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Language Planning as a Sociolinguistic Experiment

By: Ernst Jahr

Provides richly detailed insight into the uniqueness of the Norwegian language development. Marks the 200th anniversary of the birth of the Norwegian nation following centuries of Danish rule


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Acquiring Phonology: A Cross-Generational Case-Study

By Neil Smith

The study also highlights the constructs of current linguistic theory, arguing for distinctive features and the notion 'onset' and against some of the claims of Optimality Theory and Usage-based accounts.


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Language Production and Interpretation: Linguistics meets Cognition

By Henk Zeevat

The importance of Henk Zeevat's new monograph cannot be overstated. [...] I recommend it to anyone who combines interests in language, logic, and computation [...]. David Beaver, University of Texas at Austin


Book Information

   

Title: A Theory of Predicates
Description:

In this work two linguists from different theoretical paradigms develop a new general theory of natural language predicates. This theory is capable of addressing a broad range of issues concerning (complex) predicates, many of which remain unresolved in previous theoretical proposals. Grounded in empirical evidence from a wide variety of genetically and geographically unrelated languages (German, Hungarian, Fox, Nenets, Tzotzil, Malayalam, among others), this new theory synthesizes conceptual and representational assumptions from several different theoretical traditions. The authors focus on cross-linguistically recurring patterns of predicate formation where identical contentive notions (i.e., lexical semantic, grammatical function, and morphosyntactic information) are expressed by predicates consisting of a single morphological word or by combinations of independent words that need not form a single syntactic unit. They provide a detailed implementation of their theory for German tense-aspect, passive, causative, and verb-particle predicates. In addition, the authors discuss extensions of these representative analyses to the same predicate constructions in other languages. Beyond providing a formalism for the analysis of language-particular predicates, they demonstrate how the basic theoretical mechanisms they develop can be employed to explain universal tendencies of predicate formation. For this purpose, Ackerman and Webelhuth introduce the construct `grammatical archetype' into linguistic theory, relating universal patterns of predicate formation to language-particular patterns in a principled fashion.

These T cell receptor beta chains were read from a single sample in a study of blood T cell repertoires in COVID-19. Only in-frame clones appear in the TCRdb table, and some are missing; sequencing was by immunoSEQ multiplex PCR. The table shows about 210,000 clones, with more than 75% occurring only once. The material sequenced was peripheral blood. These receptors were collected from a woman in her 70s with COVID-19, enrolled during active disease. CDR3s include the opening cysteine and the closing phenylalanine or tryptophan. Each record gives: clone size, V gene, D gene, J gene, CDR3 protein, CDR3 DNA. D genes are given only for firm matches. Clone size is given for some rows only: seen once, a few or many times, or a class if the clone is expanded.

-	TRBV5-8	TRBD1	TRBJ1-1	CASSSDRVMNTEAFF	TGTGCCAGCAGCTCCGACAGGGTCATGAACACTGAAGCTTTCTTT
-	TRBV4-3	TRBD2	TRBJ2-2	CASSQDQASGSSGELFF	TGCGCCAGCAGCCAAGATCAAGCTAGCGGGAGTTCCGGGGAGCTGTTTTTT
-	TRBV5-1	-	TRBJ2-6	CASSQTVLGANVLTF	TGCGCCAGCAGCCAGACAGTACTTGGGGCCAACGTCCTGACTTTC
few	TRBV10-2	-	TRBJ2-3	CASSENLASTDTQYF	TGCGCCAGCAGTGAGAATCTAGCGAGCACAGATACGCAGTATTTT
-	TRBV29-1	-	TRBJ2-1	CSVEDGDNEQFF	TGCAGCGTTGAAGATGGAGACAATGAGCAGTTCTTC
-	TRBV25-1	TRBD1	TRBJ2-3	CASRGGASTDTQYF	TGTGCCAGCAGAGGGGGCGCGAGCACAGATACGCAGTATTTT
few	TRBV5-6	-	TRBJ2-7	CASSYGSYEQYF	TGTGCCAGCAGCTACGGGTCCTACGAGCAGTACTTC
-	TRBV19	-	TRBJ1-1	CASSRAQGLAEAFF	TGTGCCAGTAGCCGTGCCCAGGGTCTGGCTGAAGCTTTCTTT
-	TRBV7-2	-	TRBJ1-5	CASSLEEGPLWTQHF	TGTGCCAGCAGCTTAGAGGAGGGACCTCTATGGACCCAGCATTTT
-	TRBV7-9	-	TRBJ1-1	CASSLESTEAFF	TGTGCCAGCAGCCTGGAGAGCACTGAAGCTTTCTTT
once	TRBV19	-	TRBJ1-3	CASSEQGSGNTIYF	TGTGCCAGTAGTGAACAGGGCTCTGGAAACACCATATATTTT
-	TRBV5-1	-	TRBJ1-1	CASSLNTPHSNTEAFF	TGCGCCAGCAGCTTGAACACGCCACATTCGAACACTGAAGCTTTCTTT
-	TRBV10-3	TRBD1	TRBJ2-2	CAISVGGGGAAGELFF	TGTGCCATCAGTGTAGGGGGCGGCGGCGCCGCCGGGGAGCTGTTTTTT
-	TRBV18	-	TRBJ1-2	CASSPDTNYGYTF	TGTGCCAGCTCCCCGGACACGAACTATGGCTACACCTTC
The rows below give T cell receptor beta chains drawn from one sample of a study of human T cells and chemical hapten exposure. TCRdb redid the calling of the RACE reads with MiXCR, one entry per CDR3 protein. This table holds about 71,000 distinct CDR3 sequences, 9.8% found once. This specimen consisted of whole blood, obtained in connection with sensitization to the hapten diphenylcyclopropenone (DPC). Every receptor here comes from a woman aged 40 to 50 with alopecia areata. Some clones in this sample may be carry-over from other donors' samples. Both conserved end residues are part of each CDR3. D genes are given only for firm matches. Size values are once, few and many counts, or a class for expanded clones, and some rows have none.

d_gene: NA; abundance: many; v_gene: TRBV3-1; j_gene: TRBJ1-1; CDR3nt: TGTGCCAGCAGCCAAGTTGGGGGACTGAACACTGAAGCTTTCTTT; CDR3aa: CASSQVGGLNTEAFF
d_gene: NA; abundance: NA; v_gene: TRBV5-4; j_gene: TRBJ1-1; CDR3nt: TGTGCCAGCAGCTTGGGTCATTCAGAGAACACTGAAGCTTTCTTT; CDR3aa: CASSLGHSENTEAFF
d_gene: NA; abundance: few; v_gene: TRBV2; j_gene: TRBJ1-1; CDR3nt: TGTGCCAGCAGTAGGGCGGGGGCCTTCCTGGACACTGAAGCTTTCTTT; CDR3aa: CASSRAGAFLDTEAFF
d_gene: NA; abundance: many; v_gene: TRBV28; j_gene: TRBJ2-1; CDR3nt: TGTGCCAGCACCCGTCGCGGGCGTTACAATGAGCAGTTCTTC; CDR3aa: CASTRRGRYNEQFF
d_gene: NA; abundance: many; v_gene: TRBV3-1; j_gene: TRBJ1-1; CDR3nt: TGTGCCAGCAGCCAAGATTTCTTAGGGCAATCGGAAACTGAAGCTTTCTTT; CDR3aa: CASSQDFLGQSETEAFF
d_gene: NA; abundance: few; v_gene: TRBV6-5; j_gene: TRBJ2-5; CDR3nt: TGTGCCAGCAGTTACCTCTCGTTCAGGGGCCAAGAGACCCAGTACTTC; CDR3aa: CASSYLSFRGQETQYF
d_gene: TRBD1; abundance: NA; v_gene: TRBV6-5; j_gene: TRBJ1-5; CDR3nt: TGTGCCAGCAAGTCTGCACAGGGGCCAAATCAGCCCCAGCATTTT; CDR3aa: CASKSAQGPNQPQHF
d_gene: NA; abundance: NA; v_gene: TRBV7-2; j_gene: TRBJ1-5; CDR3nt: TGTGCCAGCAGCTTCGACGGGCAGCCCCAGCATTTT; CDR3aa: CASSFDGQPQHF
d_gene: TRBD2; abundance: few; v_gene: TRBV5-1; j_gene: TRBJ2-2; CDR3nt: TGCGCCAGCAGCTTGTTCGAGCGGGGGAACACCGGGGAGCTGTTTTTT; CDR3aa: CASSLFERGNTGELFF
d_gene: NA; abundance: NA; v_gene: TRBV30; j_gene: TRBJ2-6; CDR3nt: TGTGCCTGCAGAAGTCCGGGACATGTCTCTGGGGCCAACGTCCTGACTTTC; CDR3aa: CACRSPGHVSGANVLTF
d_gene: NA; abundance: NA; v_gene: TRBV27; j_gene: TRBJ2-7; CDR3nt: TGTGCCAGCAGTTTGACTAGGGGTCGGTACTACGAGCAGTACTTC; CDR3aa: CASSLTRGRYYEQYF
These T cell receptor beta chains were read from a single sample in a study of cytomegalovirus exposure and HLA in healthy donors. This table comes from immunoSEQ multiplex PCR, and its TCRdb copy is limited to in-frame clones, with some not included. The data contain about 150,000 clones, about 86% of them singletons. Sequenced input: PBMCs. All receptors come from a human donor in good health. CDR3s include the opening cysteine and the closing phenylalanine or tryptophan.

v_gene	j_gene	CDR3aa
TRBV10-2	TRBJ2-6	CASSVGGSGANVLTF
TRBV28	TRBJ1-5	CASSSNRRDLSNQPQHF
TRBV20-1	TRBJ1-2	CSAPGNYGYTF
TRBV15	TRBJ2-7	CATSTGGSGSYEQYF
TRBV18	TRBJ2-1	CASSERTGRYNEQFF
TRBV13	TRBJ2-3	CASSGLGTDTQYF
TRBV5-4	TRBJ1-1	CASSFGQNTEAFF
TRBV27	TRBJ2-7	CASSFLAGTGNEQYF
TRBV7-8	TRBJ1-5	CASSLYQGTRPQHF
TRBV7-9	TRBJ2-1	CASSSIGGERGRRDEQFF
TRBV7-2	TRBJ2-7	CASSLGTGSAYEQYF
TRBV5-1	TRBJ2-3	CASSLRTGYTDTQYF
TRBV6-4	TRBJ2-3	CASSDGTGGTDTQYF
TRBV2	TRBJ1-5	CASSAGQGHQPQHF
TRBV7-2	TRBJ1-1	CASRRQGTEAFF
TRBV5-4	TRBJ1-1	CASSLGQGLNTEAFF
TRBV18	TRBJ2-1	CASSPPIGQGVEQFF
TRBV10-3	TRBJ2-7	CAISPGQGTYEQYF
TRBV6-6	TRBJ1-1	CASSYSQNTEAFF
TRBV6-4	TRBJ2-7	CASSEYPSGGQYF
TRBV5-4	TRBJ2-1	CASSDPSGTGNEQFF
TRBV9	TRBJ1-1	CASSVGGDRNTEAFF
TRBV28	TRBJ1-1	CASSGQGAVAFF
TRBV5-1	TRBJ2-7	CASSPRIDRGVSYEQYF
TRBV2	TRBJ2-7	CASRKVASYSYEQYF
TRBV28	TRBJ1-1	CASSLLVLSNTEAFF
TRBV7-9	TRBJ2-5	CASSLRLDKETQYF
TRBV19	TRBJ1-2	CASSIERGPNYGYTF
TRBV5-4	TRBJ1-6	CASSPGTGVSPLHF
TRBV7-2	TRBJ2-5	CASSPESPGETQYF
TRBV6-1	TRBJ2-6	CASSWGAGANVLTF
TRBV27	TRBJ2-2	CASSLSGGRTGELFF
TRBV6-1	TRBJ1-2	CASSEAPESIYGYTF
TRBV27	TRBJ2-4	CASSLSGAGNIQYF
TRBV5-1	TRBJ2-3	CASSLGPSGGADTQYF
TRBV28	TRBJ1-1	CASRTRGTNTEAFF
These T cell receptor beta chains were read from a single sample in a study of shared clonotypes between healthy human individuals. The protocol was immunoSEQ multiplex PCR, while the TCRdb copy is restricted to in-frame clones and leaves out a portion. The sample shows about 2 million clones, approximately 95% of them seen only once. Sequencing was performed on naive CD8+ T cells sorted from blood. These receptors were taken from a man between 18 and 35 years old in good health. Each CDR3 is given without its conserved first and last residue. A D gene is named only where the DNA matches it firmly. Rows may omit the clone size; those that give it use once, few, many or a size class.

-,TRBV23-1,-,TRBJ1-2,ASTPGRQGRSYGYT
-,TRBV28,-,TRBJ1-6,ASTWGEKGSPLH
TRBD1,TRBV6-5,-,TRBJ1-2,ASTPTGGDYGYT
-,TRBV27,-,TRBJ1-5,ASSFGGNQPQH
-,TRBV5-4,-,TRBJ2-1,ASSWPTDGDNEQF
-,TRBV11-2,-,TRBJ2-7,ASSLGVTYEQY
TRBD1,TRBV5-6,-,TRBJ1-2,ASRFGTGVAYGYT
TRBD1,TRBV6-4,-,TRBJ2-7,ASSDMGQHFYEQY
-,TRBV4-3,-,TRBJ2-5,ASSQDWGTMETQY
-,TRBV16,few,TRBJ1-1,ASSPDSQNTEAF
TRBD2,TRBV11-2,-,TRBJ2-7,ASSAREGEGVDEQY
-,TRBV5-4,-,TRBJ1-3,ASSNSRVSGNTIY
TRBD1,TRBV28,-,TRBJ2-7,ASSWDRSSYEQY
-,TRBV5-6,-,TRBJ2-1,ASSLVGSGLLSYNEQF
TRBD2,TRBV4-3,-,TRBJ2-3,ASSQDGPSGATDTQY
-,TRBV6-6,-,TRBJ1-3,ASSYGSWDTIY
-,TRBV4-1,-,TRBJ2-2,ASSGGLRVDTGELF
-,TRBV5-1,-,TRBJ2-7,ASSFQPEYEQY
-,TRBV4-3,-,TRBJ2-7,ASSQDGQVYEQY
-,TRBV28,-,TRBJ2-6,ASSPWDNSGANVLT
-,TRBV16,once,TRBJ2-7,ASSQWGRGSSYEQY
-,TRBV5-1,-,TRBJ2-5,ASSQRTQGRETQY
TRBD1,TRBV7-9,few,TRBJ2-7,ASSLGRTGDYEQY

Publication Year: 1998
Publisher: CSLI Publications
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BibTex: View BibTex record
Linguistic Field(s): Linguistic Theories
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Versions:
Format: Hardback
ISBN: 1575860872
ISBN-13: N/A
Pages: 402 p

 
 
Format: Paperback
ISBN: 1575860864
ISBN-13: N/A
Pages: 402 p